US president Donald Trump has said Israel’s Arab neighbours are realising they share a “common cause” with Israel over the threat from Iran.
Mr Trump is urging the US and Israel to boost cooperation against common threats, and declared that Iran should never be allowed to have a nuclear weapon.
He said Iran – Israel’s chief enemy in the Middle East – must also cease funding, training and supplying weapons to terrorist groups and militias.
Speaking during his first visit to Israel as US president, Mr Trump said there is strong consensus on these issues among the world’s nations, including many in the Muslim world.
Mr Trump also thanked Israel’s leaders for being committed to achieving peace between Israelis and Palestinians.
On Tuesday, the US leader will meet Palestinian Authority president Mahmoud Abbas.
Arriving directly from Riyadh, Saudi Arabia, Mr Trump expressed his hope for cooperation among US allies in the Middle East.
His second stop on his nine-day tour aims to test the waters for reviving the dormant Israeli-Palestinian peace process.
Mr Trump, who had previously suggested that it would be easier than anticipated to solve the conflict which has vexed his predecessors for decades, said conditions are right in both Israel and the Arab world to strike what he has called “the ultimate deal”.
Upon arrival in Tel Aviv, Mr Trump said: “We have before us a rare opportunity to bring security and stability and peace to this region and to its people.”
Israeli prime minister Benjamin Netanyahu called Mr Trump “a true friend” to Israel and expressed optimism about the president’s role in the Middle East peace process.
Mr Trump’s first stop was a meeting in Jerusalem with Israeli president Reuven Rivlin. In a statement following the meeting, Mr Trump addressed his meetings the previous day with Arab and Muslim leaders in Saudi Arabia, and said that there is growing realisation that they share a “common cause with you” in their determination to defeat extremism and deter “the threat posed by Iran.”
However, obstacles have emerged which may complicate the relationship between the White House and the Knesset.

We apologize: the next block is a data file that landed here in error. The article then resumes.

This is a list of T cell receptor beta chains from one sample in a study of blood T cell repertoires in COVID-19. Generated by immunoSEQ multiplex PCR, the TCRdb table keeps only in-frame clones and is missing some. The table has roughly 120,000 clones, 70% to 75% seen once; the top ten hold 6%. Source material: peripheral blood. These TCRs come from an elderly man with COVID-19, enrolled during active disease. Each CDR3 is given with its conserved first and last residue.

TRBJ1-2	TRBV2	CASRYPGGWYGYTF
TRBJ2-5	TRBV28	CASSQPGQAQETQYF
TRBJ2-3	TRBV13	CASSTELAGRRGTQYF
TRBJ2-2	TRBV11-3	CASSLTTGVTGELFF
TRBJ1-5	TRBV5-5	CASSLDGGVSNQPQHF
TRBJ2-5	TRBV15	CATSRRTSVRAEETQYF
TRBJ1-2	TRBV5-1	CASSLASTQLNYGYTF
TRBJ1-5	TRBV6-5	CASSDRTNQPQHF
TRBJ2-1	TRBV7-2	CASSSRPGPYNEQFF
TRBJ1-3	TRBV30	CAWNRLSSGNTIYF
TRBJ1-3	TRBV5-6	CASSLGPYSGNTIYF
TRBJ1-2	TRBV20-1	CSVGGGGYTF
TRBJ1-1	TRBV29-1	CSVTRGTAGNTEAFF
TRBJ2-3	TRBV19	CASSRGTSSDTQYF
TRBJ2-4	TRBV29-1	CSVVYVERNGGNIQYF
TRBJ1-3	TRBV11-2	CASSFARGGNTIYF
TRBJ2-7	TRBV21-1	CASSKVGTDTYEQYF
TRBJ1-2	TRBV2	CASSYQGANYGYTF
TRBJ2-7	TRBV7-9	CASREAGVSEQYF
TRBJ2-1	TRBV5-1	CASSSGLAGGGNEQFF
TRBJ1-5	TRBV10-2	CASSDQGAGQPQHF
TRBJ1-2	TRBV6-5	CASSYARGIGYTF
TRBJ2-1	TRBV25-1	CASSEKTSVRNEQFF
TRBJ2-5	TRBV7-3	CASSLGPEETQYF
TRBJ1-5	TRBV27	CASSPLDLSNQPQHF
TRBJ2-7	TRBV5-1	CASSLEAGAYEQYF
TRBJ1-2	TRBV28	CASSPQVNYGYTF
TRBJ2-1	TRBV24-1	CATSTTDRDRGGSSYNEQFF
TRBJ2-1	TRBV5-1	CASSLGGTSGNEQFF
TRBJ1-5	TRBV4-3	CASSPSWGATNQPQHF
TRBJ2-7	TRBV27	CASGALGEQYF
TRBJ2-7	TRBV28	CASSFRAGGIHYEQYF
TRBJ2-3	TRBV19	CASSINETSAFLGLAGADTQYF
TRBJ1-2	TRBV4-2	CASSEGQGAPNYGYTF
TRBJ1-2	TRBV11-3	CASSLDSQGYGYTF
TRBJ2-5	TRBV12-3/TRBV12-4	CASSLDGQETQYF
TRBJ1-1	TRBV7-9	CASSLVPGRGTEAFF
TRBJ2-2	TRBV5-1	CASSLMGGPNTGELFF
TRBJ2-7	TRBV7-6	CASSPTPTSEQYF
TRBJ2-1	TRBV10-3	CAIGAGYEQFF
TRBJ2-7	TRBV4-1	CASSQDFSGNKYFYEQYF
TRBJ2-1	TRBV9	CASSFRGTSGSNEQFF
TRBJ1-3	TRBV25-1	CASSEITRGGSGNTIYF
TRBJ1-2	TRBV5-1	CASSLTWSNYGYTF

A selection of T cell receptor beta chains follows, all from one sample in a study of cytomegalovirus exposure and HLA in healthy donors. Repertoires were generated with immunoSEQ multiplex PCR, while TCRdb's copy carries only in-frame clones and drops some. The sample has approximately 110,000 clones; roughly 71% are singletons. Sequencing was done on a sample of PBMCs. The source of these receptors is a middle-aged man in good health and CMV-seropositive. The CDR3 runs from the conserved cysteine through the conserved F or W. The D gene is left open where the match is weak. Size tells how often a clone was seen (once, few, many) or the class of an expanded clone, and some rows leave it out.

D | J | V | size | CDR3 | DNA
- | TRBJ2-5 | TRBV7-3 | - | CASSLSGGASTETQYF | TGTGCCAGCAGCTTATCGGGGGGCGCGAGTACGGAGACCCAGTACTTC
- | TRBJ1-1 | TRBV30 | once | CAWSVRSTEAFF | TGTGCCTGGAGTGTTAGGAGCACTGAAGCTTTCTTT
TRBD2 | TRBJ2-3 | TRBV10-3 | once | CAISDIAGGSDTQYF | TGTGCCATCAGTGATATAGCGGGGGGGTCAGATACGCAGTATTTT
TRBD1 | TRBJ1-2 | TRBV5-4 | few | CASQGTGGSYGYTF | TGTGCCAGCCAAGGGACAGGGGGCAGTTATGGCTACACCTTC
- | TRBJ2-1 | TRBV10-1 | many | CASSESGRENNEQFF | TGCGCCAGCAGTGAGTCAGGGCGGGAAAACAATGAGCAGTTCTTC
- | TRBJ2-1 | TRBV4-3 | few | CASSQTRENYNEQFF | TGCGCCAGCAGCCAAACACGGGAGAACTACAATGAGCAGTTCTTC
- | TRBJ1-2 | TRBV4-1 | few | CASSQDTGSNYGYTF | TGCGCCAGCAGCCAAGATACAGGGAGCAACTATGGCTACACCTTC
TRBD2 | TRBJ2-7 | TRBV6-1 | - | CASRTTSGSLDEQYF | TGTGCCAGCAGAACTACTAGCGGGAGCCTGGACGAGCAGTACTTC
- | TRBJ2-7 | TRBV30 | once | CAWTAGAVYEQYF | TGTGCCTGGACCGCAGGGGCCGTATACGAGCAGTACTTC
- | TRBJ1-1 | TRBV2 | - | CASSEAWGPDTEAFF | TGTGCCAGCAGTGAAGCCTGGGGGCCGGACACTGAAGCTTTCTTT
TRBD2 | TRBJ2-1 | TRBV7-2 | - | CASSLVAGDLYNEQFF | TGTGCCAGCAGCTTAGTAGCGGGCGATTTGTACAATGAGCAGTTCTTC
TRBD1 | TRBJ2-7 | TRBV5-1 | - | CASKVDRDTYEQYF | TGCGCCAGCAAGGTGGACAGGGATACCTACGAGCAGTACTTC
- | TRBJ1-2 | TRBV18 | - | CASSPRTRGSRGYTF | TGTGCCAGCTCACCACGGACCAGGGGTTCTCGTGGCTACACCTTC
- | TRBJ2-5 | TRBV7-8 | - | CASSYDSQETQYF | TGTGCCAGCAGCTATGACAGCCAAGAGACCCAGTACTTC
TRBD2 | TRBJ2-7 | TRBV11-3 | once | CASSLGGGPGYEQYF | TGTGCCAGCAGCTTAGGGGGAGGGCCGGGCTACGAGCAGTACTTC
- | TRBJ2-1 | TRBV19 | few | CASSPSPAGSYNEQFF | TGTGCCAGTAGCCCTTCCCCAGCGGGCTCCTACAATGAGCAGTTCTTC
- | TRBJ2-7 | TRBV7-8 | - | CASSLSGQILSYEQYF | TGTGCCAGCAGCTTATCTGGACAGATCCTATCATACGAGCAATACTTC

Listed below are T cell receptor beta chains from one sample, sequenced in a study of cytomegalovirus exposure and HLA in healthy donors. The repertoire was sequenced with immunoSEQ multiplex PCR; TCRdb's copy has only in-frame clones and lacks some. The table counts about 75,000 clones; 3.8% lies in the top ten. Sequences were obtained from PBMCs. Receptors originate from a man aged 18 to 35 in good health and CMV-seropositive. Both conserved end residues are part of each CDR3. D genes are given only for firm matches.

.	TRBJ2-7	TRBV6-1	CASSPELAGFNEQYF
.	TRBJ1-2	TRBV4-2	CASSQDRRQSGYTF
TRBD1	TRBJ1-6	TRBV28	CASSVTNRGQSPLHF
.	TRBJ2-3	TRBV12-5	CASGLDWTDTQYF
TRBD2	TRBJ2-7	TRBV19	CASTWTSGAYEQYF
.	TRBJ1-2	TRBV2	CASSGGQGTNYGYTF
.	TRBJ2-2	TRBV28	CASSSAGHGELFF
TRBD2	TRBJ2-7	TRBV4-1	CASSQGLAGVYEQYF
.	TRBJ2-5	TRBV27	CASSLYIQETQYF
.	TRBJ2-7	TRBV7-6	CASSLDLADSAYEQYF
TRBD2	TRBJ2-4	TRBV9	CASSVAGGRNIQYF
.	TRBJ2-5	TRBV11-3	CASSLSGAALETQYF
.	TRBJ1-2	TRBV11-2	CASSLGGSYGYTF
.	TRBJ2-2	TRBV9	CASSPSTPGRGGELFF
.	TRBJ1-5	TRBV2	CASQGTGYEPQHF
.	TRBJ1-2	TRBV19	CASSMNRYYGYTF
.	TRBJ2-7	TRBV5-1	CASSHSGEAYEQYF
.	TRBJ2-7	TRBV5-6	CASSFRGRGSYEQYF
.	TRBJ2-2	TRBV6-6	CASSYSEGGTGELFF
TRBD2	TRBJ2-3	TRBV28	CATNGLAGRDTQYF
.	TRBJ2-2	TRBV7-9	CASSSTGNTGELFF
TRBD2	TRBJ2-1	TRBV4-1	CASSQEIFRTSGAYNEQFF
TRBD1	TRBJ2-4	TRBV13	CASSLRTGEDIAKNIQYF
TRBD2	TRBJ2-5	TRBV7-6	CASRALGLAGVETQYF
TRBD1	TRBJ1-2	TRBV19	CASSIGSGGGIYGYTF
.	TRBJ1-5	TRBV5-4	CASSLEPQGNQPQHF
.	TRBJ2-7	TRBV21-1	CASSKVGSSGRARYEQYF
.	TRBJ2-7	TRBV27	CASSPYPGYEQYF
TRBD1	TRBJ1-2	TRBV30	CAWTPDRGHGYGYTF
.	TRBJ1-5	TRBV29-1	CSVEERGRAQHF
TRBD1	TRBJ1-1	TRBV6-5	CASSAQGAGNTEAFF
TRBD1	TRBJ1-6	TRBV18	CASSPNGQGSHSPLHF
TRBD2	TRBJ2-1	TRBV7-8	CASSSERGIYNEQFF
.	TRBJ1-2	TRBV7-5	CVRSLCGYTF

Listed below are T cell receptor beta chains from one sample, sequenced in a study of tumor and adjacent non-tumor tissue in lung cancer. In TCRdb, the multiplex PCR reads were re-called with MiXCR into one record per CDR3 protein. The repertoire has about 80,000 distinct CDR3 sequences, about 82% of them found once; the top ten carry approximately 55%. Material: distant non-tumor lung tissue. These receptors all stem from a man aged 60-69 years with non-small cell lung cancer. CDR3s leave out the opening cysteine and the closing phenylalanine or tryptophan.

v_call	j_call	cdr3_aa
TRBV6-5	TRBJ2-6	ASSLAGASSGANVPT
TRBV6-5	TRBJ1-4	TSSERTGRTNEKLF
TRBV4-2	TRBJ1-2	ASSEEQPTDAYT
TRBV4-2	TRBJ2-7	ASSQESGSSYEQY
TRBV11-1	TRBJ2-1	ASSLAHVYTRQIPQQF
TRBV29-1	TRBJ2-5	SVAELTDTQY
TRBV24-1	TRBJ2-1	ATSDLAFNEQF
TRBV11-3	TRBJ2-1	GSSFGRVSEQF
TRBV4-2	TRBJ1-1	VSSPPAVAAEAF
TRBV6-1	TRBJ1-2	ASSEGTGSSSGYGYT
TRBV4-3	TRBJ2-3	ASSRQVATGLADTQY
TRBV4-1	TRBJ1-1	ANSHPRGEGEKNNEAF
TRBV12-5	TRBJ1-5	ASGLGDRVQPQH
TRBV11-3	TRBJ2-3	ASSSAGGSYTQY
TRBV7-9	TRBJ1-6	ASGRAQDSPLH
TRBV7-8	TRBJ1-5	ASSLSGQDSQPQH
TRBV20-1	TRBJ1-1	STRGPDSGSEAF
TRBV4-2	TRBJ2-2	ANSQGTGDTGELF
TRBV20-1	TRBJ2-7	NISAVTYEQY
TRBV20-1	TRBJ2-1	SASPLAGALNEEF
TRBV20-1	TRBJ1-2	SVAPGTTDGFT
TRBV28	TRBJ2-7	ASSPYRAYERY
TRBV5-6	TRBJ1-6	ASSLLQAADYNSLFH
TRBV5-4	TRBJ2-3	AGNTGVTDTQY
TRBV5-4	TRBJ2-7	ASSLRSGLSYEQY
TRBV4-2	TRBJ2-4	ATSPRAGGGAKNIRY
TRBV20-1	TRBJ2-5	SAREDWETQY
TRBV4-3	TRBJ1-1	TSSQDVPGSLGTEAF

The US leader may face questions from Israeli officials about revelations that he disclosed sensitive Israeli intelligence to Russian officials, and concerns over the new 110 billion dollar (£84 billion) arms deal he announced with the Saudis.
US secretary of state Rex Tillerson, speaking to reporters on board Air Force One, said the US could provide clarifications to Israel about the disclosure but said: “I don’t know that there’s anything to apologise for.”
White House aides have also tried to play down expectations for significant progress on the peace process during Mr Trump’s visit, casting it as “symbolic”.
Mr Tillerson referred to the visit as “a moment in time” and suggested that the US would take a more active role in the future in brokering a deal if both sides make serious commitments.
Mr Trump, whose unorthodox approach has spurred some hope on both sides of the Israeli-Palestinian conflict, has done no such managing of expectations.
After hosting Mr Abbas at the White House in March, Mr Trump boldly stated that achieving peace is “something that I think is, frankly, maybe not as difficult as people have thought over the years”.
“But we need two willing parties,” he continued.
“We believe Israel is willing. We believe you’re willing. And if you both are willing, we’re going to make a deal.”
Mr Trump made one symbolic gesture in bridging the gap between Israel and the Arab world. His flight on Air Force One was believed to be the first direct flight between Saudi Arabia and Israel, nations which do not have diplomatic relations.
Mr Netanyahu said he hoped an Israeli prime minister could soon make the same flight.
Later, Mr Trump will meet Mr Netanyahu and tour some of Jerusalem’s ancient sites, including the Western Wall, an important Jewish holy site, and the Church of the Holy Sepulchre, which is believed to be where Jesus Christ was crucified and the location of his tomb.
The next day, he will meet Mr Abbas in the West Bank and deliver a speech at the Israeli Museum.
While Israeli officials cheered Mr Trump’s election, some are now wary of the tougher line he has taken on settlements – urging restraint, but not calling for a full halt to construction.
Mr Trump has also retreated from a campaign pledge to move the US Embassy in Israel from Tel Aviv to Jerusalem, bending to the same diplomatic and security concerns as other presidents who have made similar promises.
Palestinians, who viewed Mr Trump’s victory with some trepidation, are said to have been pleasantly surprised by his openness during a recent meeting with Mr Abbas in Washington.
On the eve of Mr Trump’s visit, an Israeli official said Mr Netanyahu’s cabinet has approved confidence building measures with the Palestinians, including allowing building in a West Bank area.
The package includes building permits for Palestinians in Area C, which has largely been off limits to Palestinian development until now.